It Could Take 14 Years To Pay Off Your Credit Card Debt If You Don’t Make Changes Now
How much credit card debt are you carrying? The average American has $3,600 in credit card debt. And even though a recent study found that “more than 60 percent of households carry no credit card debt whatsoever, and of those that do, many pay it in full every month,” Americans are still stressed out over their debt, mainly because interest rates are boosting the debts they do carry.
“Using data from the U.S. Census Bureau and the Federal Reserve, ValuePenguin found that the average credit card debt for households that carry a balance is a shocking $16,048 — a figure that has risen by 10 percent over the past three years. At the average variable credit card interest rate of 16.1 percent, this translates to nearly $2,600 in credit card interest alone. And many credit cards have interest rates much higher than the average,” reported USA Today.
With such debt it could take you a whopping 14 years to pay off your debt at the average interest rate and a minimum payment of 1.5 percent of the balance. That means $16,048 will cost you $40,200. “To be fair, it’s worth mentioning that not all of this credit card debt is the high-interest variety. Many people take advantage of 0 percent introductory APRs as a cheap way of consolidating debt or financing a big purchase. There is a big difference between $10,000 of credit card debt at 0 percent interest and $10,000 of debt at 20 percent interest,” reported USA Today.
And it seems that people in the worst financial shape are carrying the highest credit card debt. “Unfortunately, households with negative or zero net worth have the most credit card debt among all categories — and by a significant margin. The average negative- or zero-net-worth household carries credit card debt of $10,307. This is 27% more than the next highest group — households with net worth of $500,000 or more,” reported USA Today.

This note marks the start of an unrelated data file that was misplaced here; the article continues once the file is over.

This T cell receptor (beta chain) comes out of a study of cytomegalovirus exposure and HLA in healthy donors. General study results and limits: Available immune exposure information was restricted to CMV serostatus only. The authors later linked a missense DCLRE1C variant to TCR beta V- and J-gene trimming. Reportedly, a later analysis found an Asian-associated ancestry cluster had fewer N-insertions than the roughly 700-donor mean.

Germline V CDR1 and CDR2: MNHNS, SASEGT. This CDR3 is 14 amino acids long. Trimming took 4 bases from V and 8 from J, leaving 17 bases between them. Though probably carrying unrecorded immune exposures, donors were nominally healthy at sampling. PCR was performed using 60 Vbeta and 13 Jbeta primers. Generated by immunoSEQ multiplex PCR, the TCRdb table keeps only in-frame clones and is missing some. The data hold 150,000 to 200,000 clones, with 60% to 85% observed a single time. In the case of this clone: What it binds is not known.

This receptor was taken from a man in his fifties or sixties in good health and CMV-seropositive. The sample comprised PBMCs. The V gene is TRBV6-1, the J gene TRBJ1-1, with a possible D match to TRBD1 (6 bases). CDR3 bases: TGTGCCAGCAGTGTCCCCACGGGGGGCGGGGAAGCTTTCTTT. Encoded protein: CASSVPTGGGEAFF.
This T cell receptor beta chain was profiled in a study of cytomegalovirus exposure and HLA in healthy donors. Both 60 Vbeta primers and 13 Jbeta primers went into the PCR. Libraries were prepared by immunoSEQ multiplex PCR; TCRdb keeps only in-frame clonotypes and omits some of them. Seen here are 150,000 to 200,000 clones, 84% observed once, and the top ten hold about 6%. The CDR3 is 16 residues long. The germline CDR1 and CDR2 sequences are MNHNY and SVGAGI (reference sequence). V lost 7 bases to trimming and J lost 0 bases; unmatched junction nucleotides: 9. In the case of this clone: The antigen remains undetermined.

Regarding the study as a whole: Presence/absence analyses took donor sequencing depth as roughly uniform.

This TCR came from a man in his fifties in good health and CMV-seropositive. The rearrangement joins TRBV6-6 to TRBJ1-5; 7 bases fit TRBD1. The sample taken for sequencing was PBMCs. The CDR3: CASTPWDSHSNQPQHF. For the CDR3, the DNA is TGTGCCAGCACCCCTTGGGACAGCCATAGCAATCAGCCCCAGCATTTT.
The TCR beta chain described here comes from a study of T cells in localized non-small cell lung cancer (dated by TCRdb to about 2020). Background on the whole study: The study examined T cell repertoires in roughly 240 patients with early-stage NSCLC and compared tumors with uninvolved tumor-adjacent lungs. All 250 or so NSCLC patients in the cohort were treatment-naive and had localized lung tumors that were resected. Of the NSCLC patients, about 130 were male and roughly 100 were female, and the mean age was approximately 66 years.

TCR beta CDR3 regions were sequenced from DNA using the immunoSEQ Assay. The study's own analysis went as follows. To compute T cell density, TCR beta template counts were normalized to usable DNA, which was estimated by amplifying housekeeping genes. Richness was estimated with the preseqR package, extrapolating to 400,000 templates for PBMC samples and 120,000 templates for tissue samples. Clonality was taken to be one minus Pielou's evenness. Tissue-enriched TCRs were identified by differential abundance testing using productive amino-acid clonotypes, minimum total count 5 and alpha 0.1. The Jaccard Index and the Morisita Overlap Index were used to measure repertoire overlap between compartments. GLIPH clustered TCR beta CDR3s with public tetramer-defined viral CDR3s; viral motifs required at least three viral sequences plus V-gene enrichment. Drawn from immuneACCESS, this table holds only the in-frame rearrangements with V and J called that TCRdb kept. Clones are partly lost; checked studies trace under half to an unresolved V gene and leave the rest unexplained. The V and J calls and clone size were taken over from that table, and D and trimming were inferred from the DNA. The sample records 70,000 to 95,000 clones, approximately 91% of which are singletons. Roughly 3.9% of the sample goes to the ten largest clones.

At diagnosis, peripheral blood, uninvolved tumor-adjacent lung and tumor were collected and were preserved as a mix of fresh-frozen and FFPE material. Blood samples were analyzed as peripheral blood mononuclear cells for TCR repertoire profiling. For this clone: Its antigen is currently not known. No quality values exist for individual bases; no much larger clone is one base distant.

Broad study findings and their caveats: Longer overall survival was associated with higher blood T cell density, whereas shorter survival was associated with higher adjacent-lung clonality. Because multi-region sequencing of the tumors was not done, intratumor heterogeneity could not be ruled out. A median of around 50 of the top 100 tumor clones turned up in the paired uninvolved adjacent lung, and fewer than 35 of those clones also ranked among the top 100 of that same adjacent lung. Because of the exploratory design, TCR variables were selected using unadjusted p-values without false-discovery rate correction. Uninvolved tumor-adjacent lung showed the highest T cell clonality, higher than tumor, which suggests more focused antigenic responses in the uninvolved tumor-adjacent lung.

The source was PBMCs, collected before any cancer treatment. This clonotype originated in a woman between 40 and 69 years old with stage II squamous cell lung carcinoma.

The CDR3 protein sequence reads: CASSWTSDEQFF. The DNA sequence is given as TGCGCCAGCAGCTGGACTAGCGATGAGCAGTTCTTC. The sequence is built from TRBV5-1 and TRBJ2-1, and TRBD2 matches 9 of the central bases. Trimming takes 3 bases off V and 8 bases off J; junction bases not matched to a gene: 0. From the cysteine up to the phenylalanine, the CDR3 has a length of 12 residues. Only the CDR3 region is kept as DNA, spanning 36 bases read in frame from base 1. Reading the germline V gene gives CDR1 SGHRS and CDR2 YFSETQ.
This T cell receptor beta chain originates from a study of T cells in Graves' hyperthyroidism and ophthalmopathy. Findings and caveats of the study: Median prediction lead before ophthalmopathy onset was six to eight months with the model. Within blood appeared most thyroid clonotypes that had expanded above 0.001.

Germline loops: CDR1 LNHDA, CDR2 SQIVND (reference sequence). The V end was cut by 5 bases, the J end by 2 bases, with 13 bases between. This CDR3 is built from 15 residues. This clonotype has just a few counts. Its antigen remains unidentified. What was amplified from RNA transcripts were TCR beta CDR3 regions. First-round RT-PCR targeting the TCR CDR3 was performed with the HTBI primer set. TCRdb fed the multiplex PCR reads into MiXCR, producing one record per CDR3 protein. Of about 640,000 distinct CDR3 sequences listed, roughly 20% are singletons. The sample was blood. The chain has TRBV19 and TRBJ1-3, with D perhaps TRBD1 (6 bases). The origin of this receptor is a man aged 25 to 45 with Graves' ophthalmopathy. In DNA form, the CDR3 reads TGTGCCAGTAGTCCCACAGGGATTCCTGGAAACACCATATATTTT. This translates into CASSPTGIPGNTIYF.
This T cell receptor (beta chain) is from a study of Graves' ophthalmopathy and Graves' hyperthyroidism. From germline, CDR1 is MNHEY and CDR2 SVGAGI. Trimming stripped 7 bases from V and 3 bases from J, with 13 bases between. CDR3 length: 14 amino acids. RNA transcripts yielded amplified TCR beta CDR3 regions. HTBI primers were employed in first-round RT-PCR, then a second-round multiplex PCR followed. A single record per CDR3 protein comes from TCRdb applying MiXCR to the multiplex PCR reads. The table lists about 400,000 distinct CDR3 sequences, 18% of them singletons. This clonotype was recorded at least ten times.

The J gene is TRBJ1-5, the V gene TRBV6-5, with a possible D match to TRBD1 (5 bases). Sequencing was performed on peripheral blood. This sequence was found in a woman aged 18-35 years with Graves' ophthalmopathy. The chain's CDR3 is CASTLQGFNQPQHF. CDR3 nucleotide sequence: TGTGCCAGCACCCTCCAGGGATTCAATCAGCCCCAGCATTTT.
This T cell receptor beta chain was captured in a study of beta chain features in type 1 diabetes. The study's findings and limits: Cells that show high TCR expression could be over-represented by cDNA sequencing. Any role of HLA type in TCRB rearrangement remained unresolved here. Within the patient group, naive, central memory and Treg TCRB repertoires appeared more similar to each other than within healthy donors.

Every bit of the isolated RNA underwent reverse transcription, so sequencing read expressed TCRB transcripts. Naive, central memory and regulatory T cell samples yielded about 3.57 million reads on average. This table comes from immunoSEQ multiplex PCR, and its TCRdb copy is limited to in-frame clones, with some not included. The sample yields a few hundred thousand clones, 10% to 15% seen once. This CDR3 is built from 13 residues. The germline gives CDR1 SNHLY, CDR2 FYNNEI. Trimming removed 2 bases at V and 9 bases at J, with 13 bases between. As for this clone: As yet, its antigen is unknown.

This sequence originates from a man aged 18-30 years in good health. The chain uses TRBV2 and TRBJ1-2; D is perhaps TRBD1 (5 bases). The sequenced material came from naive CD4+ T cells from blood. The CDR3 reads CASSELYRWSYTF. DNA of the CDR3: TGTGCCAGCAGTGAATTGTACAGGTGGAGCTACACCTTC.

But there are things you can do if you are feeling hopeless about your credit card debt:
–This may sound like a no brainer, but just say “no” to using your cards. This will probably mean making some sacrifices, but it’s really the only way to stop accumulating more debt.
–“Take advantage of a 0 percent offer. Competition among credit card issuers has never been higher, which is a good thing for you. There are 0 percent introductory APR offers of up to 21 months in duration, and some even have no balance transfer fees. The Chase Slate and Citi Simplicity are two good ones to look at. This way, the money you’re paying will go toward paying down the principle, not the interest,” reported USA Today
–Call up your creditors and ask them for a lower interest rate. If you have been paying your bills on time, most likely they will try and work out a lower rate for you.
–Pay more the a minimum–a lot more.